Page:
After a toga-filled and somewhat maligned WrestleMania IX, the WWE returned to the home of the original ‘Mania: the iconic Madison Square Garden. WresleMania X will be forever remembered for two all-time great matches and the four legendary and tragic men that possessed the skill to execute them. Besides the high-level match quality, the event served as a transition to a new era of WrestleMania.
WrestleMania X Starts with a Hart Classic
Following Little Richard’s incredible rendition of America the Beautiful, wrestling fans were treated to another spiritual experience as Bret Hart faced his brother Owen in one of WrestleMania’s legendary opening matches. Coming into the match, Bret was the clear favorite of the siblings, and much more accomplished. The Hitman did not want to face Owen, but his brother’s constant disrespect and direct challenges pushed Bret to accept the match. Both Harts were of course considered as the pinnacle of in-ring wrestling talent, and this contest proved it without a doubt.
Owen raised the animosity early in the match with a big slap to the face of his big bro, and the two technicians traded picture-perfect counters and reversals. After a big clothesline that sent Owen out of the ring, Bret returned his little brother’s slap. Owen showed tremendous passion throughout the match, while Bret seemed somewhat resigned to the fact that he had to fight his family. In reality, the two had likely fought thousands of times in the famous Hart Family Dungeon, which added to the chemistry of the pair. Owen’s offensive onslaught contained a number of ring-rattling suplexes, while Bret looked for countering pins.
One of the most thrilling sequences included Owen hitting a pile driver, and then quickly ascending the ropes for a splash that Bret rolled out of the way of. After trading a number of big moves, both brothers unsuccessfully looked to lock in the Sharpshooter. Bret nailed Owen with a dive over the ropes, but the move injured Bret’s knee. Owen noticed the injury and focused his attack, wrapping it around the ring post and inflicting as much pain and pressure as possible. This included a nasty figure-four lock, which Owen seemed sure would secure his desired victory.
Even on one leg and with a championship match later in the night, Bret continued on. The Hitman hit a pile driver and top rope suplex of his own, but it was only enough for two dramatic two-counts. The crowd went wild for the two gladiators, who delivered shot after shot. The closing moments saw Owen finally able to put his foe in a Sharpshooter, which Bret reversed into one of his own. After a rope break, Bret got Owen upon his shoulders and attempted a victory roll. The plucky Owen was able to counter the roll and beat his brother with a sit-down pin.
The match is a must-watch for any wrestling fan, a coronation for Owen, and showcased the fast-paced yet technical style of wrestling that eventually becomes so exciting for wrestling fans around the world.
In Remembrance of Razor Ramon
As a somewhat new fan of wrestling, there are certain unwatched legendary matches for me to discover. During the lead-up to this year’s WrestleMania, I have been viewing previous events and have waited with anticipation to watch the famous ladder match between The Heartbreak Kid and the Bad Guy. I admit there were times that I worried that the match would not live up to its massive hype. I am happy to say that I was incredibly wrong for even considering it.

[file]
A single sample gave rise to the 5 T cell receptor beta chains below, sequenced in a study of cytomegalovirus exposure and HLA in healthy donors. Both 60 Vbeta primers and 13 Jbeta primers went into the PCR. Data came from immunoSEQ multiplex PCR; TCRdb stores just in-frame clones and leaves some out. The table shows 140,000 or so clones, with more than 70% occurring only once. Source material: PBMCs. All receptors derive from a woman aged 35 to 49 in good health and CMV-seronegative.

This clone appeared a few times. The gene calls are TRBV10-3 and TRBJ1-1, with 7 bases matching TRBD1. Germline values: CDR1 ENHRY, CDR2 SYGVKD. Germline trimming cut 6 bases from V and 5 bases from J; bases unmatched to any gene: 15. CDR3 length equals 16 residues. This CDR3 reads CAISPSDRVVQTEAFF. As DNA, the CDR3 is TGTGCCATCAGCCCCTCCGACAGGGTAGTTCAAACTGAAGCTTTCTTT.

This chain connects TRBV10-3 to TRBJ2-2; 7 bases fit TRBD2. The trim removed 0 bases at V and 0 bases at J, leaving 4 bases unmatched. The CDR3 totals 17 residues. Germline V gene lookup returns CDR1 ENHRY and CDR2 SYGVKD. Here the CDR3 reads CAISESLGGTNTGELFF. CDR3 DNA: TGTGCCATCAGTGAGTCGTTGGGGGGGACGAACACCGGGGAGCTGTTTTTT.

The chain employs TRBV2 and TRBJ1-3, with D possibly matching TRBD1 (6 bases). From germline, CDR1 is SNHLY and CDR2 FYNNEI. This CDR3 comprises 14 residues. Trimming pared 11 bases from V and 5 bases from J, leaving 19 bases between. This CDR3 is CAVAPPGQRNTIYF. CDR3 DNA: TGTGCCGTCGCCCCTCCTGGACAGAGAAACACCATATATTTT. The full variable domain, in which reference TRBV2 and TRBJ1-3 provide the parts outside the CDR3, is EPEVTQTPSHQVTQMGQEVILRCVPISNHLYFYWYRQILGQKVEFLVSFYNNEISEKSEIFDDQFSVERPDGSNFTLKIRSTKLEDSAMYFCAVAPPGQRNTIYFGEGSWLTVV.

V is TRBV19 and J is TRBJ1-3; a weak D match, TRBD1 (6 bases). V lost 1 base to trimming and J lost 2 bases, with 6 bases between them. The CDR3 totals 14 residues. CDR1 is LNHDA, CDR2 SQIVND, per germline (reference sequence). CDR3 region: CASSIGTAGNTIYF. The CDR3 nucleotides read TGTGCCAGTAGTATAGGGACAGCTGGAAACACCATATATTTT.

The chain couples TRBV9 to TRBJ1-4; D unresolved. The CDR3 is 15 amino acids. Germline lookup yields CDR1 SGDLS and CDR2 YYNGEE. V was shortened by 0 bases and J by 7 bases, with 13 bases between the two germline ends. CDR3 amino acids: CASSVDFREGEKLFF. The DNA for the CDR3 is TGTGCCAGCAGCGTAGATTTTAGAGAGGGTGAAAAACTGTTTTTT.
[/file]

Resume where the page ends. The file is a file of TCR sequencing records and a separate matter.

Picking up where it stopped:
The match is full of wrestling perfection, beginning with the intro of Shawn Michaels accompanied by the one and only Kevin Nash. Of course, Diesel/Big Daddy Cool would become forever linked with Scott Hall, and this was just a preview of the magic all three men would create. Razor Ramon’s entrance came accompanied by a mega-pop from the MSG crowd, and the Bad Guy played his role perfectly, defying bad luck and ducking under the legendary ladder. Unlike the ladder matches of today, the match only featured the singular ladder, adding the drama of the spectacle.
Before the ladder was introduced, Ramon and Michaels started the match hot, including Ramon getting dumped hard to the exposed concrete on the outside by Michaels blocking a Razor’s Edge attempt. After seeing his big buddy Diesel being sent to the back (even though a ladder match is no disqualification), Shawn was the first to grab the red metal ladder with the intent to bring it into the ring. The ladder-based violence began with Michaels, as Michaels drop kicked the ladder into Ramon’s gut before he could enter the ring. The Heartbreak Kid continued to use the ladder on Ramon’s stomach, smashing his opponent with a series of hard-hitting and innovative moves.
The first attempt made at retrieving the two belts above the ring was made by Michaels, who eventually had to drop the elbow onto Razor, causing a near-wardrobe malfunction. Then came the famous splash, as Michaels once again gave Ramon a big shot to the stomach. Not to be outdone, Ramon began his attack with the ladder, including a hard Irish whip that sent Michaels sailing out of the ring. The ultimate sell-job artist, Michaels bounced off the around the ring like a human rubber band each time Razor hit an offensive maneuver. Both men gave their bodies in service of entertainment, taking hard fall after hard fall. The punishment was also felt by the single ladder, which was bent halfway through the contest.
One of the most exciting moves Michaels pulled off was riding the ladder onto Ramon from the top rope, which was executed with smooth precision. Michaels looked to be in a great position to retrieve his championship after setting up the ladder over Ramon, but instead, the Bad Guy shoulder tackled the ladder, causing Michaels to land groin-first on the ropes and twist his foot stuck between the ropes. This allowed Razor to climb the ladders and end an extraordinary match with a win.